Sex chromosome tetrasomy and pentasomy conditions occur in 1:18,000-1:100,000 male births. While often compared with 47,XXY/Klinefelter syndrome because of shared features including tall stature and hypergonadotropic hypogonadism, 48,XXYY, 48,XXXY and 49,XXXXY syndromes are associated with additional physical findings, congenital malformations, medical problems and psychological features. While the spectrum of cognitive abilities extends much higher than originally described, developmental delays, cognitive impairments and behavioural disorders are common and require strong treatment plans. Future research should focus on genotype-phenotype relationships and the development of evidence-based treatments.

The more complex physical, medical and psychological phenotypes of 48,XXYY, 48,XXXY and 49,XXXXY syndromes make distinction from 47,XXY important; however, all of these conditions share features of hypergonadotropic hypogonadism and the need for increased awareness, biomedical research and the development of evidence-based treatments.

Read more

Categories: 48,XXYY, Other Variations|Tags: |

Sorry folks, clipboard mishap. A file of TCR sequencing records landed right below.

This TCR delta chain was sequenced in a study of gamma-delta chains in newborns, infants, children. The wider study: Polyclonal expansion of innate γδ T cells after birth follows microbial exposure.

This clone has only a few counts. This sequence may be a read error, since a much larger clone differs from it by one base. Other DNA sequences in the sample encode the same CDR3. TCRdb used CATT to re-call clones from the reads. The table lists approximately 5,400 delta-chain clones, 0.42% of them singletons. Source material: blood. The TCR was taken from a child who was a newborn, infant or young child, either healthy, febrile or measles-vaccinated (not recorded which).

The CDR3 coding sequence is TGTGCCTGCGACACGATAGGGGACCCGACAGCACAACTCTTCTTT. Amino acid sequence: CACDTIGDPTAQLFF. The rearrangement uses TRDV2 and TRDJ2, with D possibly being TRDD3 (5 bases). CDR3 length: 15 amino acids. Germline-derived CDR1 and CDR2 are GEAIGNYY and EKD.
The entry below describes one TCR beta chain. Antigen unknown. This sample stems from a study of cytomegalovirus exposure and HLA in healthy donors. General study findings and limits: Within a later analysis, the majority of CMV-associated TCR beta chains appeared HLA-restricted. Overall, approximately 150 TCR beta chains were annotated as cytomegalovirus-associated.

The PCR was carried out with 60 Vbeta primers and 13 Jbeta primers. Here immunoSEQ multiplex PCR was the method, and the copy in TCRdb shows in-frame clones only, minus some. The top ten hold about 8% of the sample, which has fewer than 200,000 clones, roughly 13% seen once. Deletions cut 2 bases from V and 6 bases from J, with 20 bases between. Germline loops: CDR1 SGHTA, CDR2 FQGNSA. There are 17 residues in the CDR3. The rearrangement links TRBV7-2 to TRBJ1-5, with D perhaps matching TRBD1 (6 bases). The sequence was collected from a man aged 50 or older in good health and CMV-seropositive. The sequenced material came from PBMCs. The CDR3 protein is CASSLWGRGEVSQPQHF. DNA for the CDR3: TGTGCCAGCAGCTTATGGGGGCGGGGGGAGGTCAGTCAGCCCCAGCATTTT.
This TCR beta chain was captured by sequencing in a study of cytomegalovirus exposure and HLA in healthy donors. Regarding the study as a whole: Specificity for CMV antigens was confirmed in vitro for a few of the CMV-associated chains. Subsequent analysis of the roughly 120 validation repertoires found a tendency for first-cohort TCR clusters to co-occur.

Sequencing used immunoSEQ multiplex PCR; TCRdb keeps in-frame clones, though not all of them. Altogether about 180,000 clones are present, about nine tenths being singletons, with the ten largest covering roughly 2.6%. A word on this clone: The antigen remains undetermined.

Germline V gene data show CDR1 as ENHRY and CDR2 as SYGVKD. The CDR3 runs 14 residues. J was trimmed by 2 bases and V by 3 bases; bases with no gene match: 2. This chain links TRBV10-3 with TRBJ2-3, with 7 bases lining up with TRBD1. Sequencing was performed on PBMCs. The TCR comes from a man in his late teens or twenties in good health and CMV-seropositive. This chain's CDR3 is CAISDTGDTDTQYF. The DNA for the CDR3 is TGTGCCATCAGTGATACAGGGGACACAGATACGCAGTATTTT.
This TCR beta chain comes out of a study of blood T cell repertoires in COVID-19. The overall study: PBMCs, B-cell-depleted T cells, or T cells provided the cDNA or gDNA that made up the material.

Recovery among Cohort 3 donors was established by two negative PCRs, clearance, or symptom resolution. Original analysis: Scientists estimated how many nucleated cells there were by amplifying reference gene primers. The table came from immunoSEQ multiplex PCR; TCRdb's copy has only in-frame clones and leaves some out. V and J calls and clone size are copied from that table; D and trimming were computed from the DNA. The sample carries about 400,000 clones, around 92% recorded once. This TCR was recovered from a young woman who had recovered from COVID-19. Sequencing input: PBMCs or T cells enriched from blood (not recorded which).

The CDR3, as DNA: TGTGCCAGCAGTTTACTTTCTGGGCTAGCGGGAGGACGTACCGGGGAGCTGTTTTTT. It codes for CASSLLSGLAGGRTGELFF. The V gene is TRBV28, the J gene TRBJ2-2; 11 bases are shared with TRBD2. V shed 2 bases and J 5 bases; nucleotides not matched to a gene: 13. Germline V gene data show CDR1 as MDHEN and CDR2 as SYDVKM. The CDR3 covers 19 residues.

What is Intersex?

Organisation Intersex International
Published: 2010

INTERSEX is congenital difference in anatomical sex. That is, physical differences in reproductive parts like the testicles, penis, vulva, clitoris, ovaries and so on.  Intersex is also physical differences in secondary sexual characteristics such as muscle mass, hair distribution, breast development and stature.  Intersex can include things that are invisible to the eye such as chromosomal and hormonal differences. Those kinds of
differences usually have a manifestation in primary or secondary sexual anatomy that is visible either externally or internally.  Brain differences may account for both homosexuality and transsexualism, but intersex isn’t brain sex alone.  We are intersex because it is thought the kinds of differences in our anatomy seem to be either male and female at the same time or not quite male or female or neither male or female.  So we have physical differences that confuse medicine’s anatomical ideal of male and female. Intersex is not always immediately apparent because in our society we do not commonly look at each other’s genitals or internal organs.

Click to read the entire article.

Categories: 47,XXY (Klinefelter), Other Variations|